How does a dual enrollment program compare to traditional AP/IB classes?Answered
I'm a senior attending an early college program in the Bay Area, CA. I take two 90 minute high school (honors) classes in the morning, and colleges classes in the afternoon. I am a complete duel enrollment student who is fully a student in high school and community college. By the end of senior year, I will have taken enough college credits/classes to get an AA in Economics. There are no APs offered at my high school, and the general thinking is that CC classes are better than APs. However, on the chancing engine, I can easily see that 20 APs are worth much more than 20 CC classes. I have taken a lot of college classes that have AP equivalents (like Intro Psych, Micro, Macro, Elementary Stats, etc.) and also some classes that can't really be found in the typical high school (like Tropical Ecology and Logic). I have 21 CC classes and no APs. I am well aware of the stereotype that CC classes are "easier" than AP classes. How do I show academic rigor? Would an 'other" recommendation from a college math professor help colleges understand my curriculum? Will my unusual academic position help or hinder my chances?
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Regardless of whether you're in a dual-enrollment program or a normal high school, you have to really push yourself to show rigor. Similar to how you should take as many APs/IBs as you can handle (to show rigor), you should also take as many credits as you can. Since your school doesn't offer AP classes, the colleges you apply to won't even consider APs in your application. They'll look at what you DID do, as compared to everything that was made available to you.
Also, if you can get a good recommendation from any college professor, then it's definitely worth trying. While you should still include letters of recommendation from your normal teachers, I think that the colleges will be ecstatic to know how well you perform in a real college setting that's not just your high school.
Ultimately, if you work hard enough, it will show in your application.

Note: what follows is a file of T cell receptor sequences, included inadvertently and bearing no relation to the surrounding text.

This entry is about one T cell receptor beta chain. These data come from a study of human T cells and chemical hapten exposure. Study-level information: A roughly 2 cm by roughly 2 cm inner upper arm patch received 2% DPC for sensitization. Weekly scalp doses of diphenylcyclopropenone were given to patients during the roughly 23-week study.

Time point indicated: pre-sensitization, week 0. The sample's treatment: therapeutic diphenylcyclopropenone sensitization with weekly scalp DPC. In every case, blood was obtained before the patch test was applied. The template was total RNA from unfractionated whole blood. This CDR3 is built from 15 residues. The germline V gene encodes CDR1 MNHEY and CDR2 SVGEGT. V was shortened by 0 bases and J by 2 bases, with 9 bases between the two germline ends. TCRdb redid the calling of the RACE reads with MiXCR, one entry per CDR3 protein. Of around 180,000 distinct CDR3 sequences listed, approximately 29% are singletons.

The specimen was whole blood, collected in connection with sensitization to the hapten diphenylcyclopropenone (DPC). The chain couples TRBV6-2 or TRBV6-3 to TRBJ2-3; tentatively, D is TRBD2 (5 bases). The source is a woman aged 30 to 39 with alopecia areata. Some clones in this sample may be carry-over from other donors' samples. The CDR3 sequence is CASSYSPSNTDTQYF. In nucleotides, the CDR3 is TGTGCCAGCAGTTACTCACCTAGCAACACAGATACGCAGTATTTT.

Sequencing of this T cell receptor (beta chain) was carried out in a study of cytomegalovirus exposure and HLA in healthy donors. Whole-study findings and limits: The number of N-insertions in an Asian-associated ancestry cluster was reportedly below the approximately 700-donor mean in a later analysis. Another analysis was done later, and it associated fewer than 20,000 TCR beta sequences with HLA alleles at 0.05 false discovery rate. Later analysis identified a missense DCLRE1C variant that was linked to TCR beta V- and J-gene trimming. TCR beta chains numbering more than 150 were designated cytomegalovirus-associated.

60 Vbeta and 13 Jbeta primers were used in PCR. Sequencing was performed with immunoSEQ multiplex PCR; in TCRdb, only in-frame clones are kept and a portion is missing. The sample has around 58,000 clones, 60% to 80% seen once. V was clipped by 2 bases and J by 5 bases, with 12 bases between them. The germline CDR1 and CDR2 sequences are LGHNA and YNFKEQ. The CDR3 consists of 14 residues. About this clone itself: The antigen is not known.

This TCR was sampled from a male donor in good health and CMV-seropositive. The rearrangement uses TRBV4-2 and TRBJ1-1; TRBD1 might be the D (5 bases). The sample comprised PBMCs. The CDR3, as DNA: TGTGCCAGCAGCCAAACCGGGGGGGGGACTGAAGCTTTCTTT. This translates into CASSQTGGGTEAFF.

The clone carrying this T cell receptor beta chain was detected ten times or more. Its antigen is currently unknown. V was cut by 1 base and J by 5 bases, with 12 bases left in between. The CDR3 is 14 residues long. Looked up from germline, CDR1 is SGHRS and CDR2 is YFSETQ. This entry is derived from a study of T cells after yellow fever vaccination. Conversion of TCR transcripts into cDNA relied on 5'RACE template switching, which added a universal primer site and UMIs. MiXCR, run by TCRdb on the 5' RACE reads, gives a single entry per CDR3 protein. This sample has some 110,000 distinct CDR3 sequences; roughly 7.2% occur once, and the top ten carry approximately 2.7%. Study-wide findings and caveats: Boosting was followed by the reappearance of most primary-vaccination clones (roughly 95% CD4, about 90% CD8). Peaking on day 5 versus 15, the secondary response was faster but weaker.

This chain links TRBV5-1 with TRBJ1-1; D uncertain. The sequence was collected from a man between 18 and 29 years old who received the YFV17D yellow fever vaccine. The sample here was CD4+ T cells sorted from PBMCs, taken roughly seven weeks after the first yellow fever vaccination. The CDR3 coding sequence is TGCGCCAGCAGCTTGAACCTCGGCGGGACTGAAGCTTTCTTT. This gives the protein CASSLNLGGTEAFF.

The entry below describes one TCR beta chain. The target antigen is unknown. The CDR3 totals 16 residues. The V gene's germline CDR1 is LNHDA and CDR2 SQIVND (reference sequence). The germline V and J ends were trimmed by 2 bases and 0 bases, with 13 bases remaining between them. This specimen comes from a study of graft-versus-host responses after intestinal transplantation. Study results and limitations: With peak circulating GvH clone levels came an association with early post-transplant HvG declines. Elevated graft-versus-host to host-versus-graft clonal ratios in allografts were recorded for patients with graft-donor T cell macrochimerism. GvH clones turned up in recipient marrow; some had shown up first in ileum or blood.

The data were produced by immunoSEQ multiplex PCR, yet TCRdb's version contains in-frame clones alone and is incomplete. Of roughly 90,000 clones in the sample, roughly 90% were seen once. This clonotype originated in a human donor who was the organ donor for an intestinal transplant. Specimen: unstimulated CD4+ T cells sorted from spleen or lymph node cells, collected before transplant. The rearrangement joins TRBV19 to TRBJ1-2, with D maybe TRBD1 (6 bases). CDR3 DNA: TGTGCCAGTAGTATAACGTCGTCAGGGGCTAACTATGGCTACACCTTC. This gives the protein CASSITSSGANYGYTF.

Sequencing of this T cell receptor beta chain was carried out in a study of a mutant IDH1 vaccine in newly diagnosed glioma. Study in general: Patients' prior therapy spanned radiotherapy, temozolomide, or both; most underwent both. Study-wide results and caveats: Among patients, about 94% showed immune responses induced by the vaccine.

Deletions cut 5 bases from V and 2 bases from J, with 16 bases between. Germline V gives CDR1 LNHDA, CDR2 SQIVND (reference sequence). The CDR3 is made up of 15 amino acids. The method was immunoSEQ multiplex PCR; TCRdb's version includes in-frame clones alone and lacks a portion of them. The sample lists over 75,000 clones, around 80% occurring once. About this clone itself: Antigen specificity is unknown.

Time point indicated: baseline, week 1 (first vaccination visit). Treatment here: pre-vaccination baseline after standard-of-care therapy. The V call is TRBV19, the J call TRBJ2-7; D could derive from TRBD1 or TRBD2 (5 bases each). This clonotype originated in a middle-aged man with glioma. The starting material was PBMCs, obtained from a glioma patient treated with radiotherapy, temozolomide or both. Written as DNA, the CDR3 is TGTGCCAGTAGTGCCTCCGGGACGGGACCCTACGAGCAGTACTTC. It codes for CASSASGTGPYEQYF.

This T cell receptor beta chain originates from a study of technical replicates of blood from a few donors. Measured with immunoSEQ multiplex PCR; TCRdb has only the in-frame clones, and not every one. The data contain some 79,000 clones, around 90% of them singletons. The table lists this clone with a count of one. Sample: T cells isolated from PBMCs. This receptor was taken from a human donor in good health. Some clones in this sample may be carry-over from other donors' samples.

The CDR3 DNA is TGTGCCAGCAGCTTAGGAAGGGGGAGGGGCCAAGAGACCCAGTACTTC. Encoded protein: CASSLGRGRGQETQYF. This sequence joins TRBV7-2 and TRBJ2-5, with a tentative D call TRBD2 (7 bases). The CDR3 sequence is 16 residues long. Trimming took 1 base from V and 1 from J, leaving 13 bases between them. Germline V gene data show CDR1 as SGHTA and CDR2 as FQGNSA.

There is no correct answer to this question. In some cases it will help you. Certainly if you stay local and apply to in state California colleges that will give you full academic credit for your DE classes. You might find yourself in a position to complete a 4 year degree in half the time.
On the opposite scale, these DE credits may not help you whatsoever if applying to an Ivy League, Elite (Stanford/MIT/NWestern) or a top LAC (Williams, Amherst) because they rarely accept transfer credits from community college. This is unlike say UCLA which has a CC transfer credit program. At top schools you may not receive a single credit transferred into your degree requirements. On the other hand, more often than not if you get a "5" on a AP exam, you have a very good chance of getting them applied. Some schools like Williams or Brown or Dartmouth have a cap on how many APs can be counted. It's like 6 credits total and I think Brown doesn't accept any at all.
So overall, they do make your academic narrative appear as if you did challenge yourself and seek higher level course than the ones offered by your high school. But in hindsight I would have recommended to you as a 10th grader that you sought out information on what colleges would find these useful before embarking on loading up on 21 of them. While commendable, you can understand why a top school wouldn't want to give you full credit for them because they want you to take their courses instead such as the Columbia Core Curriculum.
At this point, what's done is done. The best recommendation I can offer you is to use the additional information section to explain that you actively sought out these courses because APs were not offered at your high school and you did this to advance your academic narrative and challenge yourself. I would temper your expectations of how much weight they have compared to someone else who might have take 10-12 AP classes and scores 5s on their exams. That still looks more impressive as do those who have complete the IB program or taken more challenging online college courses from say Top50 universities over the summers.
I'm not sure this answers your question to your satisfaction but I tried by best to answer your prompt.
I agree with what @CameronBameron said! It really just comes down to the college that is looking at your application and their policies on accepting CC credit. Since you are coming in with a good amount of credit, I suggest you look into applying to schools that accept that credit because that may help you potentially graduate sooner.
And like @CameronBameron said, you can explain this in the Additional Information section on the Common App. Explain why you took these classes, as well as what higher level classes you took that can show your interest in a particular field/major.
Hope that helps!
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